But, hang on, isn’t the Countryman too big to be a Mini? And isn’t an SUV the antithesis of Mini’s go kart-like handling ethos? Mini certainly doesn’t think so, and took TMR to the highways and hills of Broadford, north of Melbourne, do demonstrate the capabilities of its rorty new all-rounder.
- Standard Equipment: Dinamica and leather trim, front sports seats, leather steering wheel, black headliner, dual-zone climate control, sports pedals, keyless entry and start, powered tailgate, LED headlights, multi-colour LED ambient lighting, auto headlights and wipers, 19-inch alloy wheels
- Infotainment: 8.8-inch touchscreen display, AM/FM/DAB+ radio, Aux and USB inputs, Apple CarPlay connectivity, satellite navigation, voice control, 20GB hard drive, centre console touchpad/click wheel controller, Bluetooth connectivity, 12-speaker Harman Kardon premium audio
- Cargo Volume: 450 litres to rear seats, 1390 litres to front seats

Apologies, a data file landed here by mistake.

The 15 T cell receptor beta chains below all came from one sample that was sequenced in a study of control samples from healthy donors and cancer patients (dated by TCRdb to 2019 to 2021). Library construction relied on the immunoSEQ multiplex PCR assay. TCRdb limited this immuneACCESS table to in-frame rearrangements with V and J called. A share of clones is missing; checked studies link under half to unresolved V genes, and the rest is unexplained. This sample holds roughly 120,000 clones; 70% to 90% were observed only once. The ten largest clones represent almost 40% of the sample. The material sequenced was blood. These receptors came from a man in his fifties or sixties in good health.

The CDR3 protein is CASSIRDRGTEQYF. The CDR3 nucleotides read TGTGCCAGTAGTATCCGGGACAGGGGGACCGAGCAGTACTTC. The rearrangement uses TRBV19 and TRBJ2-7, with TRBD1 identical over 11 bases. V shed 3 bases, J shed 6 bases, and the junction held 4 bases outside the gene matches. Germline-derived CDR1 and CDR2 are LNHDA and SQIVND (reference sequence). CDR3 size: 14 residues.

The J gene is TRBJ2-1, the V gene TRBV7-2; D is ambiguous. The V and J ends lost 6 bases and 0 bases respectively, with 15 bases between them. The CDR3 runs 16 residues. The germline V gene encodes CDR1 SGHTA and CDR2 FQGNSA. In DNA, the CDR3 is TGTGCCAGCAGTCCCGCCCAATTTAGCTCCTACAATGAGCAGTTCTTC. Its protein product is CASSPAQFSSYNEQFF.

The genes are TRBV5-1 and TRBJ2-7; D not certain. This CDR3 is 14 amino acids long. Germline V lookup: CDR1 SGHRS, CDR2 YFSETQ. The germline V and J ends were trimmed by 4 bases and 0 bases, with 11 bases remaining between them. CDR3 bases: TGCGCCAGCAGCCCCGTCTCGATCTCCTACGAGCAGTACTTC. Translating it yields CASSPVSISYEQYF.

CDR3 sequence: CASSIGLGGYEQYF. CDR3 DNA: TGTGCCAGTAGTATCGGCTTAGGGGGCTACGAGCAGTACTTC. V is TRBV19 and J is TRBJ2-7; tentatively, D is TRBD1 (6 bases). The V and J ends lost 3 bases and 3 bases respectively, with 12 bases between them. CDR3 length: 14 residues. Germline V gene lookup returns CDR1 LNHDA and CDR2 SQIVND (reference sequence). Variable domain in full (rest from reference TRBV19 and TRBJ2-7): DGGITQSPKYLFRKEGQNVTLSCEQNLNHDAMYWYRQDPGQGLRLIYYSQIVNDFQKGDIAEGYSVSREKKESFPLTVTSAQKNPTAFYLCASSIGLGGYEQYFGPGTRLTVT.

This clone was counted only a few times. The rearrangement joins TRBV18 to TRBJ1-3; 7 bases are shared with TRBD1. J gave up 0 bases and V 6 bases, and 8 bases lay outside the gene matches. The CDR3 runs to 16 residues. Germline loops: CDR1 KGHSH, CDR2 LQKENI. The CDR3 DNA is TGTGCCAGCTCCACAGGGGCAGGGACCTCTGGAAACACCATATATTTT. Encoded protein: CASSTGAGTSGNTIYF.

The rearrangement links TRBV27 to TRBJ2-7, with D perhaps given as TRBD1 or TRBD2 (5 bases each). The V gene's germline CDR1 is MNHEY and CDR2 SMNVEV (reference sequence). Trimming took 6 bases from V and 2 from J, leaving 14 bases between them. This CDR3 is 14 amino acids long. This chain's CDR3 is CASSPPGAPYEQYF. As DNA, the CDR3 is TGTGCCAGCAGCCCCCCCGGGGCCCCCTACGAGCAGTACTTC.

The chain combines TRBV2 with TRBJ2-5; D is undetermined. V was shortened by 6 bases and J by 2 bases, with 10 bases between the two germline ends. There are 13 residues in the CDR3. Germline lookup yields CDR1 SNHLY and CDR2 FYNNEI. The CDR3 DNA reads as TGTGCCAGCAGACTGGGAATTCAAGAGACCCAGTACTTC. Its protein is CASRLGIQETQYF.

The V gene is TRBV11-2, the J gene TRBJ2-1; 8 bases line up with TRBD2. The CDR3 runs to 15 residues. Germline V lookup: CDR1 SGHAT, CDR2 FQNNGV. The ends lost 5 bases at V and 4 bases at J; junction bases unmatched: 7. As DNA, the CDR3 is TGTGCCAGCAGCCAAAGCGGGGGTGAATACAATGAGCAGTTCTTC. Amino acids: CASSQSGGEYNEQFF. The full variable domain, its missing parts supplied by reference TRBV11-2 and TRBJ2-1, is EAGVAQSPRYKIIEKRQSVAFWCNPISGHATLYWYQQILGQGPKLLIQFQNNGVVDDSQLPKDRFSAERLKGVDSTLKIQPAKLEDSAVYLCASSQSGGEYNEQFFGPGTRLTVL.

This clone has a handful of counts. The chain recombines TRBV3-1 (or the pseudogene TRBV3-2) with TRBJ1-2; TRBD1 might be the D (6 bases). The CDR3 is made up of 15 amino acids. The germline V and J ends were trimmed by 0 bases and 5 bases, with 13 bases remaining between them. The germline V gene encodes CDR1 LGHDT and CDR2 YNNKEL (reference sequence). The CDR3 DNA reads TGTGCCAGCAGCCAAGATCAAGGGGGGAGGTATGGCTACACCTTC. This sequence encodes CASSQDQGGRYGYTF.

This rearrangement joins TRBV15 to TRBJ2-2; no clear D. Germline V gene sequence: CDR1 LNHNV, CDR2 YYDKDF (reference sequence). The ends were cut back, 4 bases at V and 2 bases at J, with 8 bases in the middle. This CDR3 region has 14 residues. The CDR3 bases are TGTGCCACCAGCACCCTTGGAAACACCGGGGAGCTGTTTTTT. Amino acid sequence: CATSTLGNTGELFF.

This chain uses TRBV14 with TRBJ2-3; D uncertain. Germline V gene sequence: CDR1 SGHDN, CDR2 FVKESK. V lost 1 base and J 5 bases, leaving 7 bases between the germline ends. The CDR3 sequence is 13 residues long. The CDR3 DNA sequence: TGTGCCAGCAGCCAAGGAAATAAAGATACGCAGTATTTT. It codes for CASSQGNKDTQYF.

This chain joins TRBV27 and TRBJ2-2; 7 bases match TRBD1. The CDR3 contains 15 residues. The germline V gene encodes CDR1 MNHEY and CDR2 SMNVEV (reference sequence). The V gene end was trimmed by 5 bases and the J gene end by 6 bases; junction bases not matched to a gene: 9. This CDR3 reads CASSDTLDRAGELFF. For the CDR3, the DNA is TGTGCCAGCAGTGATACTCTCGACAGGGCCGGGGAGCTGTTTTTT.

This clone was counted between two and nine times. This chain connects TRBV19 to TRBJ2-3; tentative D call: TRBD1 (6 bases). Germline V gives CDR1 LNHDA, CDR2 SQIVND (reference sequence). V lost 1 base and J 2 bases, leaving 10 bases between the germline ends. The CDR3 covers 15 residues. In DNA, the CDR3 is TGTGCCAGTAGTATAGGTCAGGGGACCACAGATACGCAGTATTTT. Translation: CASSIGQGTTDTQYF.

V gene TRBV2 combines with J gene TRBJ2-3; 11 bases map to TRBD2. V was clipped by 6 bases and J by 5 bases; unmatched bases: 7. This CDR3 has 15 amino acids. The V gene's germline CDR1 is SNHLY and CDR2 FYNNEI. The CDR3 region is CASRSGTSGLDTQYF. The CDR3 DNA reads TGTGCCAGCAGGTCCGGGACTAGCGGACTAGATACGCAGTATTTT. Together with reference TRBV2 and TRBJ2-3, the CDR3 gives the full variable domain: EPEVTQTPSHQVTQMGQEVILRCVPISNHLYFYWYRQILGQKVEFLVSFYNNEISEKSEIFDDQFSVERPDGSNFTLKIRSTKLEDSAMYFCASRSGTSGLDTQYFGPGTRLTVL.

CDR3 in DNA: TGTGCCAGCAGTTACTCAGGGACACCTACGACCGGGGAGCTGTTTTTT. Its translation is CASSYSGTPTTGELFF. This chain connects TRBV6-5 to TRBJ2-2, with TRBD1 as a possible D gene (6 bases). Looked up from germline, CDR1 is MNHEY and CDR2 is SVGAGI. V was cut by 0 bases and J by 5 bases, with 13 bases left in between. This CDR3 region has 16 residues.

As with lesser Countryman models, the JCW version boasts a much longer wheelbase and more interior space compared with its predecessor.
Mini’s not been skimpy with standard features either, including items like keyless entry and start, dual zone climate control, powered tailgate, satellite navigation, digital radio, rain-sensing wipers, and auto LED headlights as standard.
Some of the JCW-specific touches include a punched-leather sports steering wheel, leather and Dinamica (suede-look cloth) trimmed sports front seats, JCW instrumentation and head-up display screens, 19-inch alloy wheels, and as of July production (the initial batch of cars missed out) a larger 8.8-inch touchscreen infotainment system.
Of course, being Mini there’s customisation options aplenty allowing you to mix-and-match roof and mirror colours to contrast the bodywork, change the interior trims, finishes, and seat design, or add a sunroof, heated seats, or a rear picnic seat for the boot lip if you’re so inclined.